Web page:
Federal Computer Week has an encouraging article about how the Environmental Protection Agency and the National Weather Service are now providing useful information via mobile handheld devices. They have stripped down information from their Web sites, emphasizing text, so that cell phones and other mobile devices can easily upload it. The agencies are able to reach more people with “potentially life-saving content” in the case of an environmental alert or, in the case of the NWS, a storm warning. The technology managers orchestrating this hope they are taking the first step toward two-way communications between government agencies and cell phone users.
The designers of EPA’s Mobile Web site realized that they would have to keep the content simple and basic because of the wide range of mobile devices out there, from the 3G devices like Apple’s iPhone, to the cell phones running on slower cellular networks. The article quotes the EPA’s designer, “With a typical cell phone, you’re basically back to the Gopher world,” the text-based Internet interface that preceded browsers using graphics. So they designed processes that strip graphics and other resource-hogging items from blogs, press releases and the like so that mobile users can upload basic text. The Weather Service’s forecast and other information tends to be quite time sensitive, so they to have build devices that transform their data so that it can be immediately displayed on mobile devices.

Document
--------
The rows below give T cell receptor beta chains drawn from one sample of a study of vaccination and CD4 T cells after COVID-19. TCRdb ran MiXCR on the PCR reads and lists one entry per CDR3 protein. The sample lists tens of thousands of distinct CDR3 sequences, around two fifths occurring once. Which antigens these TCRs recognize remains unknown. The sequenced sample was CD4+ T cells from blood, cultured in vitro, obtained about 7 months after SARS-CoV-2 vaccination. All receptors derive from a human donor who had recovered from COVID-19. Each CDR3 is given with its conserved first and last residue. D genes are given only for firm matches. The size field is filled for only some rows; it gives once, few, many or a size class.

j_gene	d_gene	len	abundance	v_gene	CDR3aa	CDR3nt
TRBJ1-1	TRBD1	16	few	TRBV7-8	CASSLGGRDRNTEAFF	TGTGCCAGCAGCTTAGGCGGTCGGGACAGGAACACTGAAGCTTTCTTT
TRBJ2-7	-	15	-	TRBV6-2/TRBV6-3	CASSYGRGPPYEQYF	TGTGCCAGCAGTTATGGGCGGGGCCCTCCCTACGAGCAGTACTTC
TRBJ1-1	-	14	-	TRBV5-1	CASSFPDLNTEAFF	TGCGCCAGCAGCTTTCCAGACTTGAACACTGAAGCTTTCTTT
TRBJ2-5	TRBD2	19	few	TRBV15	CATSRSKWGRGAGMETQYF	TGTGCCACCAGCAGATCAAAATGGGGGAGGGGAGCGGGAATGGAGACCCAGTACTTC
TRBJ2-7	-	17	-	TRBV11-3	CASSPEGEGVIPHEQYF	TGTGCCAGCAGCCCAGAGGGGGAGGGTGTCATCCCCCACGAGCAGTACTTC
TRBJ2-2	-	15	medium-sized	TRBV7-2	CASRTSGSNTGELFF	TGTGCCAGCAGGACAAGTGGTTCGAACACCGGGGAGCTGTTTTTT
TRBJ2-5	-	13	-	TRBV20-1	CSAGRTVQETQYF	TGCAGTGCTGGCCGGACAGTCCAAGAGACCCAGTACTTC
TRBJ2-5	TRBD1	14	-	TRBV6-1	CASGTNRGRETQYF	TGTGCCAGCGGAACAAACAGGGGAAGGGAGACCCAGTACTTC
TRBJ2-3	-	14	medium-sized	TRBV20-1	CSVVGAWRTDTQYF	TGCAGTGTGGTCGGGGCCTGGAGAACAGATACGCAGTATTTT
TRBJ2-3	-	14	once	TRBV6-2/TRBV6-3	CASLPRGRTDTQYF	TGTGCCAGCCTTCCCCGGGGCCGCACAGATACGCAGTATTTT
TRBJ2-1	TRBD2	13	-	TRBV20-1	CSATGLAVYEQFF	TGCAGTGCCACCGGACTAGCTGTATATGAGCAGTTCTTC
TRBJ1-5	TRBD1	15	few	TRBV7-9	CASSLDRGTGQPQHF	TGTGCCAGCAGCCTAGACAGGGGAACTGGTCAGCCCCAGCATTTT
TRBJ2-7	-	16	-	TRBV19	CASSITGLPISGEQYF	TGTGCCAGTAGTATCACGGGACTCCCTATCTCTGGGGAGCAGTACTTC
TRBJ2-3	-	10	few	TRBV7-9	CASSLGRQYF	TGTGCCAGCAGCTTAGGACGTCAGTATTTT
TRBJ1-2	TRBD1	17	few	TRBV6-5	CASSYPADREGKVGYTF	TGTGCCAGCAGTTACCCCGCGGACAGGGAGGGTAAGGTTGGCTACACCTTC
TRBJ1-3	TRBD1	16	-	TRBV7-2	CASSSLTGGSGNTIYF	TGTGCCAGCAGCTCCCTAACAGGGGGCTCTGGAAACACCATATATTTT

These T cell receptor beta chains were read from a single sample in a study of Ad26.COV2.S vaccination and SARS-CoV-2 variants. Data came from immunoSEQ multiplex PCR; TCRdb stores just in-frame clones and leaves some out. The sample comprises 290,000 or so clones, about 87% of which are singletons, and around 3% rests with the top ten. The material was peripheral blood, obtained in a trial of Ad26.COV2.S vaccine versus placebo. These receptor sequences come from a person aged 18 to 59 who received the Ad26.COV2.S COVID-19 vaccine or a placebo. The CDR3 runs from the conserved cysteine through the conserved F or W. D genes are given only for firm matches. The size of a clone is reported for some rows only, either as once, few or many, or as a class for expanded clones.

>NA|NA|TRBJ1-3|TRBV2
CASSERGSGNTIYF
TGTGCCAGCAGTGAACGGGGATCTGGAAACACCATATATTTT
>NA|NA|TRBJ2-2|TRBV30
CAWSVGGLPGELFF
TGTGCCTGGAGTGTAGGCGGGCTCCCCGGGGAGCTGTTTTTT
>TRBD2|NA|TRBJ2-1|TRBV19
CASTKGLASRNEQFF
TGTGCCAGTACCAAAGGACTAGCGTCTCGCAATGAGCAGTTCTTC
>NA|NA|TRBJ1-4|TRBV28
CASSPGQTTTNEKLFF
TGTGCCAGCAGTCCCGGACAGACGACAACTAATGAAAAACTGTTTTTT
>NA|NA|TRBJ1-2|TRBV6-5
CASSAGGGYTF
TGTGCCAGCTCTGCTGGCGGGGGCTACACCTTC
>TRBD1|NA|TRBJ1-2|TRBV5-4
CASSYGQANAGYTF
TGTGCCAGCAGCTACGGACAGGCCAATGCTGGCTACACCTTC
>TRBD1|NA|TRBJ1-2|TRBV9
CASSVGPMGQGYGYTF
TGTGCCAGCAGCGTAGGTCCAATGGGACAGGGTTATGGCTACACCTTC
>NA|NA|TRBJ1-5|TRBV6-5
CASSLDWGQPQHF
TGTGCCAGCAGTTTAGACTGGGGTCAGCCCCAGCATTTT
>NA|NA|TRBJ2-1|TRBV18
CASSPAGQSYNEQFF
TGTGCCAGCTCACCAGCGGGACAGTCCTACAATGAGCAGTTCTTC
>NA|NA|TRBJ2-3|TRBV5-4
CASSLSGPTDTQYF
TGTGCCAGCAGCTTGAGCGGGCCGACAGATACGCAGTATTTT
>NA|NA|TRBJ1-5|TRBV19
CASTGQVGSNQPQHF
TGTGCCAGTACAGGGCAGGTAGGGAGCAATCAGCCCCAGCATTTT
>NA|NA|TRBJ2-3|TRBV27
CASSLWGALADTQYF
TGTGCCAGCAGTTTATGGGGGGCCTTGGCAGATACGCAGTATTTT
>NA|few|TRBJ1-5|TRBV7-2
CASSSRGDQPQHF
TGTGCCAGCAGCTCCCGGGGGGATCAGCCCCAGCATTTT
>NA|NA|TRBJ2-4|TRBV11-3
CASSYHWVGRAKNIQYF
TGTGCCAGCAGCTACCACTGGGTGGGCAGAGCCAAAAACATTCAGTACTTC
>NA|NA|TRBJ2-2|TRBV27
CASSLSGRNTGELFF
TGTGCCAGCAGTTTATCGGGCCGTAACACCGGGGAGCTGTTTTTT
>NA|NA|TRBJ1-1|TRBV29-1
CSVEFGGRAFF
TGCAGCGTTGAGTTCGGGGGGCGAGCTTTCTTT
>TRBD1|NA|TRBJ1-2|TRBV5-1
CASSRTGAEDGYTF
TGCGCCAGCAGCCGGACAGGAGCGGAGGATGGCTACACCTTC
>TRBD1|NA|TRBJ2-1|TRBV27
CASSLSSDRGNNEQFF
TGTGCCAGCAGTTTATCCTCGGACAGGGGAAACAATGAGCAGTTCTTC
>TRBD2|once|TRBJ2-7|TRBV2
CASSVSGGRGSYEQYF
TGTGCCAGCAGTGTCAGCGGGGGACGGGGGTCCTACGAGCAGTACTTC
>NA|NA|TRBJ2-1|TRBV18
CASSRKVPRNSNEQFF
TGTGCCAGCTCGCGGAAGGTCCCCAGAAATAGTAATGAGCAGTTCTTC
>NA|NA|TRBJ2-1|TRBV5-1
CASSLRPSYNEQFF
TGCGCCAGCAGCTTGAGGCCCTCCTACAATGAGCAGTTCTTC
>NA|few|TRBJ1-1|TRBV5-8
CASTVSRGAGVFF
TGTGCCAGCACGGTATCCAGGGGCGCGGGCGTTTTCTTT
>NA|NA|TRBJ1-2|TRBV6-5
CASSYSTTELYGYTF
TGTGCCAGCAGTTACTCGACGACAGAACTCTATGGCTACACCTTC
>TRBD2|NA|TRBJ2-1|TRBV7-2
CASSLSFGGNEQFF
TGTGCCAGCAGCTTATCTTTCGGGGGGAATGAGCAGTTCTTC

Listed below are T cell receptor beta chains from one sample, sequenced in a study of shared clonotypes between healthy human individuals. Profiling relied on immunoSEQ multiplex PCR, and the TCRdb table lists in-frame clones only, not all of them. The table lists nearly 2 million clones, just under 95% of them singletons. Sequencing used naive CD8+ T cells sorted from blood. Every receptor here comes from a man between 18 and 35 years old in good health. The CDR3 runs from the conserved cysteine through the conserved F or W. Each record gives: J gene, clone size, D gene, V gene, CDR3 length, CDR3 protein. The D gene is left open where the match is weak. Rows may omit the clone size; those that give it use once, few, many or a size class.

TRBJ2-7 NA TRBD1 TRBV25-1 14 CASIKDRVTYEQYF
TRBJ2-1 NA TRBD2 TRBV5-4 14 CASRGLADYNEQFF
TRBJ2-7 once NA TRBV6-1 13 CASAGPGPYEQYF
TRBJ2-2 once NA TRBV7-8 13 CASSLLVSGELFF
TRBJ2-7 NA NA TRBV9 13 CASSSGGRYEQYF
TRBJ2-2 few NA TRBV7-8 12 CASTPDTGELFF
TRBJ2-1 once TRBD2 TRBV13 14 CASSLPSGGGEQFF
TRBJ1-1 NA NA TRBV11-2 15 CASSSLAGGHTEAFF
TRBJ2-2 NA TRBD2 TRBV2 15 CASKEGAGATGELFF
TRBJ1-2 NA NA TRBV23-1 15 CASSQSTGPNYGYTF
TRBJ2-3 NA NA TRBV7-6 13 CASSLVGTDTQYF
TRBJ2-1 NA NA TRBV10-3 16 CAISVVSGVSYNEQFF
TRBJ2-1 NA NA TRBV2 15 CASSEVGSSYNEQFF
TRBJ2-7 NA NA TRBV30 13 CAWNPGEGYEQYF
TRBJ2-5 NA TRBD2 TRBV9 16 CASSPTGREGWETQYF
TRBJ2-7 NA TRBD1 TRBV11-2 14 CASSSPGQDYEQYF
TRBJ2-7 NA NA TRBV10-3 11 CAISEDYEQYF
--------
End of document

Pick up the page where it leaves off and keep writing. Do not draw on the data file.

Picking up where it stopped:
This is a great development.